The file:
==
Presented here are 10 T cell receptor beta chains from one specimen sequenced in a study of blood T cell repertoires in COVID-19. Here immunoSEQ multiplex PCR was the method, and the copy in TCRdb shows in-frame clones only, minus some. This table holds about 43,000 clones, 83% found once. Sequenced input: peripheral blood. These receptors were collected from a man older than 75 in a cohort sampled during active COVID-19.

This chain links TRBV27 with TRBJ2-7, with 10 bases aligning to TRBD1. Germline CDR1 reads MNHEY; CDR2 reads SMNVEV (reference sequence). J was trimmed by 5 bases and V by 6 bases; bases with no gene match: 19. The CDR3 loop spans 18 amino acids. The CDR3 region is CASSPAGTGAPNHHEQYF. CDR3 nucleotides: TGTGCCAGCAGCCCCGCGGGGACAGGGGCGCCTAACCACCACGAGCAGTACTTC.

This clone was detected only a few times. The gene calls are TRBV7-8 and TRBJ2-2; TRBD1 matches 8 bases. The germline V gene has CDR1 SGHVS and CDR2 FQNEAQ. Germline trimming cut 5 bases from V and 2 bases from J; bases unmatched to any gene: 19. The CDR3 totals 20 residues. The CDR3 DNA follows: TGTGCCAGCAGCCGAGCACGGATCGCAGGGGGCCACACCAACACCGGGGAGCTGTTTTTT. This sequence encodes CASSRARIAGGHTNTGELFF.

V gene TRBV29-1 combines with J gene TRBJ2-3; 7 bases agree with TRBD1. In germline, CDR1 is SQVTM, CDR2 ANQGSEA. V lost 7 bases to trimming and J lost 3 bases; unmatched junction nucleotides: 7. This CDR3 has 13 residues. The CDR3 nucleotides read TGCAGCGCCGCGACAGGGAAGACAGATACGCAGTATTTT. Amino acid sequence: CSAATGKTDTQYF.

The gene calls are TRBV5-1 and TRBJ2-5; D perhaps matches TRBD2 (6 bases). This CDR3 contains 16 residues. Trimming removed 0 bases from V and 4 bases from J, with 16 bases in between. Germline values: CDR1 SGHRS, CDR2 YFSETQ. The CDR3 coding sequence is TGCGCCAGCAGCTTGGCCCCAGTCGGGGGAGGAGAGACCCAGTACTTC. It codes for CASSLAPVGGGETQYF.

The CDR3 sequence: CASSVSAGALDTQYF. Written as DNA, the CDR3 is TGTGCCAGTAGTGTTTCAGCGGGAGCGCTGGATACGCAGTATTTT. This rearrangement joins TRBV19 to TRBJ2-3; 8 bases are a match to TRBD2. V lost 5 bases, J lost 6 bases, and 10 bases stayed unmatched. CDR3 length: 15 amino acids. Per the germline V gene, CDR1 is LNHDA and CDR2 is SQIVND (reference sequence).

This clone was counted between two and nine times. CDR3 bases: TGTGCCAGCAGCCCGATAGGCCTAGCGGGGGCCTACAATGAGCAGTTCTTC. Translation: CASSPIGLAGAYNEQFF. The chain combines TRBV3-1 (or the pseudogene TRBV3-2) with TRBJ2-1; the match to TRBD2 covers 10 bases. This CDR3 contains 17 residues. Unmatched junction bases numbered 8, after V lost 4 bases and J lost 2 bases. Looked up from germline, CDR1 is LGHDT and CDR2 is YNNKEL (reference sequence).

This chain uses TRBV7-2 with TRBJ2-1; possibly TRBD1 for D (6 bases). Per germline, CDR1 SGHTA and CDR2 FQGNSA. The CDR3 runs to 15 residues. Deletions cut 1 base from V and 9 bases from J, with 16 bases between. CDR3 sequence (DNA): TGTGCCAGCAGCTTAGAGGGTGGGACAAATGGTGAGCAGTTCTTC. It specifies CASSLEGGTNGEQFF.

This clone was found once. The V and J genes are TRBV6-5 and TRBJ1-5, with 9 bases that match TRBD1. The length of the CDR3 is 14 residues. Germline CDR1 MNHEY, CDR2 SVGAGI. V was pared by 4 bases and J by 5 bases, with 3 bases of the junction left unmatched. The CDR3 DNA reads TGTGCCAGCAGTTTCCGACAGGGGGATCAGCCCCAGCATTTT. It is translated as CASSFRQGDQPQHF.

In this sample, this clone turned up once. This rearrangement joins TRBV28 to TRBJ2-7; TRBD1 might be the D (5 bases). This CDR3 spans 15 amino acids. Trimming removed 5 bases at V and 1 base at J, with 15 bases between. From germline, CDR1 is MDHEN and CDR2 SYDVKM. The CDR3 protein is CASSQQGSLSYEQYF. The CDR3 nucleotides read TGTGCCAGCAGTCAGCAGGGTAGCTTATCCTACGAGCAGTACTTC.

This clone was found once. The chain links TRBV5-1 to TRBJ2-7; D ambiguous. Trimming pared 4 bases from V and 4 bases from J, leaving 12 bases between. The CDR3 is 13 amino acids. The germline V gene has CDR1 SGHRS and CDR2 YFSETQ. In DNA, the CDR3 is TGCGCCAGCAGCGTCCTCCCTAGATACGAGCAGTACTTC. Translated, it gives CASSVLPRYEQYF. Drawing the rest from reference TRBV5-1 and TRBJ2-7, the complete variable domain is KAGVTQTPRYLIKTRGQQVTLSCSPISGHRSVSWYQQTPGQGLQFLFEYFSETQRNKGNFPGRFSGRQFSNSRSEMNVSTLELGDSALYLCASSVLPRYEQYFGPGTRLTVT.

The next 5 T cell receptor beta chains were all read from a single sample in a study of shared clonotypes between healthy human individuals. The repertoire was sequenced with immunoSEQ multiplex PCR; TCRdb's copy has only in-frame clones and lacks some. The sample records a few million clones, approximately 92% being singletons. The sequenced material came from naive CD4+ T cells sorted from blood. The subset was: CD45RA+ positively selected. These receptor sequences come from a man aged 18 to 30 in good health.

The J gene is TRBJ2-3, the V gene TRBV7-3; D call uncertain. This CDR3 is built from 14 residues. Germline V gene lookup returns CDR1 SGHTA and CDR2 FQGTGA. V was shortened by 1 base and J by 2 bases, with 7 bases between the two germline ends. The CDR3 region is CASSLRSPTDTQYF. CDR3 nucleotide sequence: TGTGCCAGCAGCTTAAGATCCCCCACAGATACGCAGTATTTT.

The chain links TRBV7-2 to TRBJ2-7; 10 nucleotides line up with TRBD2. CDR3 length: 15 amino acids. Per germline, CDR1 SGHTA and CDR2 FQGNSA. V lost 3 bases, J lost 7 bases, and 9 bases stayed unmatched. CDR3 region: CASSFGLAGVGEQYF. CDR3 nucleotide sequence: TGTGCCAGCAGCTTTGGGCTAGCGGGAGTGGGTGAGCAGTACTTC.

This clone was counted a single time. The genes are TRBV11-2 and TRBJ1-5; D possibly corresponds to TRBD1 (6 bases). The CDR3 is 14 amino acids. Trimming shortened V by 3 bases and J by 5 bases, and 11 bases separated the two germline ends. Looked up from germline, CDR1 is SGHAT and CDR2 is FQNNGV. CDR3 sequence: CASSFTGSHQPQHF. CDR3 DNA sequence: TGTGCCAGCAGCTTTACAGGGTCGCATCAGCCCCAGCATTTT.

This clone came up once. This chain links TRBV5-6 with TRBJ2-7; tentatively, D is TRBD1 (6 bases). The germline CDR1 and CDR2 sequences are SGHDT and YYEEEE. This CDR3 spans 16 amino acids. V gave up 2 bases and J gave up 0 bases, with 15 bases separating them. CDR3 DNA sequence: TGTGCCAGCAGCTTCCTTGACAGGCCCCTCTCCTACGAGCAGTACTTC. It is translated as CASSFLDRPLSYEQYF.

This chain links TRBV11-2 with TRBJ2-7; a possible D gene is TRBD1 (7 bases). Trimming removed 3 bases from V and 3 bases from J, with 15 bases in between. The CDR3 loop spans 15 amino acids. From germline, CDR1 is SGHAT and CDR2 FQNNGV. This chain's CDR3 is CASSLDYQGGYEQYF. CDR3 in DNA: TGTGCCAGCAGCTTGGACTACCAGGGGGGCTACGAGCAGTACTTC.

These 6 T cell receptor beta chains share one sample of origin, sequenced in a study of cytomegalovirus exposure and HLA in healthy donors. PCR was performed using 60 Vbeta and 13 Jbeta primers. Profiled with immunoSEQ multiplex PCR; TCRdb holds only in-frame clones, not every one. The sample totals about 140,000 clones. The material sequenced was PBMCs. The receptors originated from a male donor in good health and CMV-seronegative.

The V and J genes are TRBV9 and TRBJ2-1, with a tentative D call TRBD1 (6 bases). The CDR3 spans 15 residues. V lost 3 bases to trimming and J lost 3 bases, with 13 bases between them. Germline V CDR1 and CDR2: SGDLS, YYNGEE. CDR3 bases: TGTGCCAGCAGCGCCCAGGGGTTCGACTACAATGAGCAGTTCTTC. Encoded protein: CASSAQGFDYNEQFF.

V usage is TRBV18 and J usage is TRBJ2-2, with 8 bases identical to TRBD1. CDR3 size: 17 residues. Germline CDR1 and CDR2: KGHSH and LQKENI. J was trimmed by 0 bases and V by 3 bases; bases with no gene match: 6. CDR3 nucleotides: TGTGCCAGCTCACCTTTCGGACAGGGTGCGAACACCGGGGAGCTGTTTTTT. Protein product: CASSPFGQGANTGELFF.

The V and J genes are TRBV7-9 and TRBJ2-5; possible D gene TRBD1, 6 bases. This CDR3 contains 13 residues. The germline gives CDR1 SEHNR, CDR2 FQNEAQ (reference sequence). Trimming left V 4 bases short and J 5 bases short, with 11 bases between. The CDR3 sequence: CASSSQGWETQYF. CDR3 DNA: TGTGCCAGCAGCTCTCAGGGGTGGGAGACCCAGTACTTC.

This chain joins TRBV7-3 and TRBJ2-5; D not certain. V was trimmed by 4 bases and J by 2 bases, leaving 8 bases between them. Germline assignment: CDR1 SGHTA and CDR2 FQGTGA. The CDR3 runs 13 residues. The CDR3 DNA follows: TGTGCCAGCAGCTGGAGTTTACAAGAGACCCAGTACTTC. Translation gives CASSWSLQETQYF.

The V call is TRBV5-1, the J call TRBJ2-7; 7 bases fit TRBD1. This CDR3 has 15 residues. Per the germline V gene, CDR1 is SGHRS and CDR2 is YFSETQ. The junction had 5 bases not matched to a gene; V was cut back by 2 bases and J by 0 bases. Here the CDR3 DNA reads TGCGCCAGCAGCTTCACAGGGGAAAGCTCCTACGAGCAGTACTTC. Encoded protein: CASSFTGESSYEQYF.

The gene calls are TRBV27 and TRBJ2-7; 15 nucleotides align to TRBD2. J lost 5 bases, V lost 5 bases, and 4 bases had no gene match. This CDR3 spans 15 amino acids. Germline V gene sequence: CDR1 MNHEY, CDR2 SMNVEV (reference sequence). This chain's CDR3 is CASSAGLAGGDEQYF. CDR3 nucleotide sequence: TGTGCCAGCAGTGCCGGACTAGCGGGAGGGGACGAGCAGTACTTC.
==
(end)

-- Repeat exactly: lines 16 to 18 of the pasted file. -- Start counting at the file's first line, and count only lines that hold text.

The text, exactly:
This clone came up once. This chain links TRBV5-6 with TRBJ2-7; tentatively, D is TRBD1 (6 bases). The germline CDR1 and CDR2 sequences are SGHDT and YYEEEE. This CDR3 spans 16 amino acids. V gave up 2 bases and J gave up 0 bases, with 15 bases separating them. CDR3 DNA sequence: TGTGCCAGCAGCTTCCTTGACAGGCCCCTCTCCTACGAGCAGTACTTC. It is translated as CASSFLDRPLSYEQYF.

This chain links TRBV11-2 with TRBJ2-7; a possible D gene is TRBD1 (7 bases). Trimming removed 3 bases from V and 3 bases from J, with 15 bases in between. The CDR3 loop spans 15 amino acids. From germline, CDR1 is SGHAT and CDR2 FQNNGV. This chain's CDR3 is CASSLDYQGGYEQYF. CDR3 in DNA: TGTGCCAGCAGCTTGGACTACCAGGGGGGCTACGAGCAGTACTTC.

These 6 T cell receptor beta chains share one sample of origin, sequenced in a study of cytomegalovirus exposure and HLA in healthy donors. PCR was performed using 60 Vbeta and 13 Jbeta primers. Profiled with immunoSEQ multiplex PCR; TCRdb holds only in-frame clones, not every one. The sample totals about 140,000 clones. The material sequenced was PBMCs. The receptors originated from a male donor in good health and CMV-seronegative.